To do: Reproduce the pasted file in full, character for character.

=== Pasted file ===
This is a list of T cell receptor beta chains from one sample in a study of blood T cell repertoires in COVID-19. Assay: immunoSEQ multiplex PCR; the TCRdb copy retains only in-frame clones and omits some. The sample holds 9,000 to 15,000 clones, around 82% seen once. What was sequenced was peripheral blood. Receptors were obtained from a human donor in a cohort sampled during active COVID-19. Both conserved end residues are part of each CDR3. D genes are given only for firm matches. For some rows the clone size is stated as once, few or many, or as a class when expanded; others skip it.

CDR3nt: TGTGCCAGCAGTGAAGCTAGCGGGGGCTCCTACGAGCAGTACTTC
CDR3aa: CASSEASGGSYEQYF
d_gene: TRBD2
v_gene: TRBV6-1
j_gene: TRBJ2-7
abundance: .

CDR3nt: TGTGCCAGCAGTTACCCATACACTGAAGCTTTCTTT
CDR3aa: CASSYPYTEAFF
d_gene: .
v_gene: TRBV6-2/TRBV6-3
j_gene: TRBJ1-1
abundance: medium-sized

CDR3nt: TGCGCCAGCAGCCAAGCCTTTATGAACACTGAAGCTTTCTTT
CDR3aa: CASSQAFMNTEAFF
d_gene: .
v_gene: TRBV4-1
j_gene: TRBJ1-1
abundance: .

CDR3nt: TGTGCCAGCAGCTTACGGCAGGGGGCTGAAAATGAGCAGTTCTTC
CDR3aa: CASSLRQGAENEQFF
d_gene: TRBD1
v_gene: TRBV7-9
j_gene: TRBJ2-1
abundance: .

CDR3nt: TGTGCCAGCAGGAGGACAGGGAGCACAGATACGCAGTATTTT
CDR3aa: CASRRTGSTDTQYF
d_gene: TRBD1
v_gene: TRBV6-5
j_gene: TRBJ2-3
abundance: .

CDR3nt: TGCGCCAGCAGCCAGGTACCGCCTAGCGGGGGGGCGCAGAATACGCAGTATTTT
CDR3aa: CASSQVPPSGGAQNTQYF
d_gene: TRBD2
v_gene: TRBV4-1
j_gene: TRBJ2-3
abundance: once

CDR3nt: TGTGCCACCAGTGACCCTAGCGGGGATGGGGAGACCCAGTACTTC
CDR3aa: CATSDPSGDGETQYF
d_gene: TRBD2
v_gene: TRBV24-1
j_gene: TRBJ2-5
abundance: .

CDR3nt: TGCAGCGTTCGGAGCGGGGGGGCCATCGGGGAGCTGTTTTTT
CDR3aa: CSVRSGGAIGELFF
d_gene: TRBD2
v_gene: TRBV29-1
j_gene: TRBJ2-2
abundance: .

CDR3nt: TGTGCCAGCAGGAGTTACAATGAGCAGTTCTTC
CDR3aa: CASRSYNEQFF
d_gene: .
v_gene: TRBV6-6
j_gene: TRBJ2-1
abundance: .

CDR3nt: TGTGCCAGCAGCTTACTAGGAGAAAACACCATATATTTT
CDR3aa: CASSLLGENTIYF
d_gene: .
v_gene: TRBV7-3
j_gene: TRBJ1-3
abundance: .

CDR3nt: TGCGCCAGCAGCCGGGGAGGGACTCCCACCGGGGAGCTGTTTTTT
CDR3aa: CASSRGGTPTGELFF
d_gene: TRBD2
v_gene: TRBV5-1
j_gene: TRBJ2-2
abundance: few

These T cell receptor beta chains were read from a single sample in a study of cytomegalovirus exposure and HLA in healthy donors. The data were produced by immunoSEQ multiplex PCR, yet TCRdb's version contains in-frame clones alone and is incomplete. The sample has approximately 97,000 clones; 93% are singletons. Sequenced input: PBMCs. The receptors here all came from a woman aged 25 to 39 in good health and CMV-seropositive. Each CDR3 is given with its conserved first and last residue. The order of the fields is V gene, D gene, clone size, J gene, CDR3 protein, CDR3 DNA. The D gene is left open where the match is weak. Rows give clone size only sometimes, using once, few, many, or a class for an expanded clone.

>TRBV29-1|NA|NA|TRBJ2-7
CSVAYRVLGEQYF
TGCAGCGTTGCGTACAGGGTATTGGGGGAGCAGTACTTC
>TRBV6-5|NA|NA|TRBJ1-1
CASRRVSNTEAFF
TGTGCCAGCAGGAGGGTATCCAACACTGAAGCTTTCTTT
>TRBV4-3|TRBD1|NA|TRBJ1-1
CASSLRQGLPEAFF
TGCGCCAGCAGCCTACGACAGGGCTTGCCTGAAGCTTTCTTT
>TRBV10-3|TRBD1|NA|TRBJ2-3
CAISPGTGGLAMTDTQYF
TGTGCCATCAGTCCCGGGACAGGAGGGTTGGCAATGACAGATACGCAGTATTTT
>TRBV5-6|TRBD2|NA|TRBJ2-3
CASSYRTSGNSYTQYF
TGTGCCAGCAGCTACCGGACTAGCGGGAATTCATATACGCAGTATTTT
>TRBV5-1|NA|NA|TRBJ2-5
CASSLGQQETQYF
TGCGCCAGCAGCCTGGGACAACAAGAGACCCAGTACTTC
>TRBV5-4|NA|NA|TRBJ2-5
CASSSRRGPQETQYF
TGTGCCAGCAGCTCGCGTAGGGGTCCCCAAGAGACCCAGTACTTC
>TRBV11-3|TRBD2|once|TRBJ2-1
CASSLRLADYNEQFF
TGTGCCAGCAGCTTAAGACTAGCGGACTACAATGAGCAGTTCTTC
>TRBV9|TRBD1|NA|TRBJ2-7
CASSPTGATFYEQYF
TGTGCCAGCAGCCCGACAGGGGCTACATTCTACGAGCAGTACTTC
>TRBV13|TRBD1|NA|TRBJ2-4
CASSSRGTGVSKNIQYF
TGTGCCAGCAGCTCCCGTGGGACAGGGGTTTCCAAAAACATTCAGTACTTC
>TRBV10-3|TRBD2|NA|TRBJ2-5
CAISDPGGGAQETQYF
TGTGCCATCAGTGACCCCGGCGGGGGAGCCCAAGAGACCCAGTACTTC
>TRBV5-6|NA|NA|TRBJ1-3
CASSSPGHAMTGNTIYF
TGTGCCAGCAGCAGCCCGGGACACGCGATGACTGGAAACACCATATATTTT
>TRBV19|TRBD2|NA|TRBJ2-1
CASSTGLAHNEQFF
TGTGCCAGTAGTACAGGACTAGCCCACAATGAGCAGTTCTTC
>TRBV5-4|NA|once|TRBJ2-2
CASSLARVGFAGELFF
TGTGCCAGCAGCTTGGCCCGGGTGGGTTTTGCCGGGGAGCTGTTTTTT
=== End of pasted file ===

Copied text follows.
This is a list of T cell receptor beta chains from one sample in a study of blood T cell repertoires in COVID-19. Assay: immunoSEQ multiplex PCR; the TCRdb copy retains only in-frame clones and omits some. The sample holds 9,000 to 15,000 clones, around 82% seen once. What was sequenced was peripheral blood. Receptors were obtained from a human donor in a cohort sampled during active COVID-19. Both conserved end residues are part of each CDR3. D genes are given only for firm matches. For some rows the clone size is stated as once, few or many, or as a class when expanded; others skip it.

CDR3nt: TGTGCCAGCAGTGAAGCTAGCGGGGGCTCCTACGAGCAGTACTTC
CDR3aa: CASSEASGGSYEQYF
d_gene: TRBD2
v_gene: TRBV6-1
j_gene: TRBJ2-7
abundance: .

CDR3nt: TGTGCCAGCAGTTACCCATACACTGAAGCTTTCTTT
CDR3aa: CASSYPYTEAFF
d_gene: .
v_gene: TRBV6-2/TRBV6-3
j_gene: TRBJ1-1
abundance: medium-sized

CDR3nt: TGCGCCAGCAGCCAAGCCTTTATGAACACTGAAGCTTTCTTT
CDR3aa: CASSQAFMNTEAFF
d_gene: .
v_gene: TRBV4-1
j_gene: TRBJ1-1
abundance: .

CDR3nt: TGTGCCAGCAGCTTACGGCAGGGGGCTGAAAATGAGCAGTTCTTC
CDR3aa: CASSLRQGAENEQFF
d_gene: TRBD1
v_gene: TRBV7-9
j_gene: TRBJ2-1
abundance: .

CDR3nt: TGTGCCAGCAGGAGGACAGGGAGCACAGATACGCAGTATTTT
CDR3aa: CASRRTGSTDTQYF
d_gene: TRBD1
v_gene: TRBV6-5
j_gene: TRBJ2-3
abundance: .

CDR3nt: TGCGCCAGCAGCCAGGTACCGCCTAGCGGGGGGGCGCAGAATACGCAGTATTTT
CDR3aa: CASSQVPPSGGAQNTQYF
d_gene: TRBD2
v_gene: TRBV4-1
j_gene: TRBJ2-3
abundance: once

CDR3nt: TGTGCCACCAGTGACCCTAGCGGGGATGGGGAGACCCAGTACTTC
CDR3aa: CATSDPSGDGETQYF
d_gene: TRBD2
v_gene: TRBV24-1
j_gene: TRBJ2-5
abundance: .

CDR3nt: TGCAGCGTTCGGAGCGGGGGGGCCATCGGGGAGCTGTTTTTT
CDR3aa: CSVRSGGAIGELFF
d_gene: TRBD2
v_gene: TRBV29-1
j_gene: TRBJ2-2
abundance: .

CDR3nt: TGTGCCAGCAGGAGTTACAATGAGCAGTTCTTC
CDR3aa: CASRSYNEQFF
d_gene: .
v_gene: TRBV6-6
j_gene: TRBJ2-1
abundance: .

CDR3nt: TGTGCCAGCAGCTTACTAGGAGAAAACACCATATATTTT
CDR3aa: CASSLLGENTIYF
d_gene: .
v_gene: TRBV7-3
j_gene: TRBJ1-3
abundance: .

CDR3nt: TGCGCCAGCAGCCGGGGAGGGACTCCCACCGGGGAGCTGTTTTTT
CDR3aa: CASSRGGTPTGELFF
d_gene: TRBD2
v_gene: TRBV5-1
j_gene: TRBJ2-2
abundance: few

These T cell receptor beta chains were read from a single sample in a study of cytomegalovirus exposure and HLA in healthy donors. The data were produced by immunoSEQ multiplex PCR, yet TCRdb's version contains in-frame clones alone and is incomplete. The sample has approximately 97,000 clones; 93% are singletons. Sequenced input: PBMCs. The receptors here all came from a woman aged 25 to 39 in good health and CMV-seropositive. Each CDR3 is given with its conserved first and last residue. The order of the fields is V gene, D gene, clone size, J gene, CDR3 protein, CDR3 DNA. The D gene is left open where the match is weak. Rows give clone size only sometimes, using once, few, many, or a class for an expanded clone.

>TRBV29-1|NA|NA|TRBJ2-7
CSVAYRVLGEQYF
TGCAGCGTTGCGTACAGGGTATTGGGGGAGCAGTACTTC
>TRBV6-5|NA|NA|TRBJ1-1
CASRRVSNTEAFF
TGTGCCAGCAGGAGGGTATCCAACACTGAAGCTTTCTTT
>TRBV4-3|TRBD1|NA|TRBJ1-1
CASSLRQGLPEAFF
TGCGCCAGCAGCCTACGACAGGGCTTGCCTGAAGCTTTCTTT
>TRBV10-3|TRBD1|NA|TRBJ2-3
CAISPGTGGLAMTDTQYF
TGTGCCATCAGTCCCGGGACAGGAGGGTTGGCAATGACAGATACGCAGTATTTT
>TRBV5-6|TRBD2|NA|TRBJ2-3
CASSYRTSGNSYTQYF
TGTGCCAGCAGCTACCGGACTAGCGGGAATTCATATACGCAGTATTTT
>TRBV5-1|NA|NA|TRBJ2-5
CASSLGQQETQYF
TGCGCCAGCAGCCTGGGACAACAAGAGACCCAGTACTTC
>TRBV5-4|NA|NA|TRBJ2-5
CASSSRRGPQETQYF
TGTGCCAGCAGCTCGCGTAGGGGTCCCCAAGAGACCCAGTACTTC
>TRBV11-3|TRBD2|once|TRBJ2-1
CASSLRLADYNEQFF
TGTGCCAGCAGCTTAAGACTAGCGGACTACAATGAGCAGTTCTTC
>TRBV9|TRBD1|NA|TRBJ2-7
CASSPTGATFYEQYF
TGTGCCAGCAGCCCGACAGGGGCTACATTCTACGAGCAGTACTTC
>TRBV13|TRBD1|NA|TRBJ2-4
CASSSRGTGVSKNIQYF
TGTGCCAGCAGCTCCCGTGGGACAGGGGTTTCCAAAAACATTCAGTACTTC
>TRBV10-3|TRBD2|NA|TRBJ2-5
CAISDPGGGAQETQYF
TGTGCCATCAGTGACCCCGGCGGGGGAGCCCAAGAGACCCAGTACTTC
>TRBV5-6|NA|NA|TRBJ1-3
CASSSPGHAMTGNTIYF
TGTGCCAGCAGCAGCCCGGGACACGCGATGACTGGAAACACCATATATTTT
>TRBV19|TRBD2|NA|TRBJ2-1
CASSTGLAHNEQFF
TGTGCCAGTAGTACAGGACTAGCCCACAATGAGCAGTTCTTC
>TRBV5-4|NA|once|TRBJ2-2
CASSLARVGFAGELFF
TGTGCCAGCAGCTTGGCCCGGGTGGGTTTTGCCGGGGAGCTGTTTTTT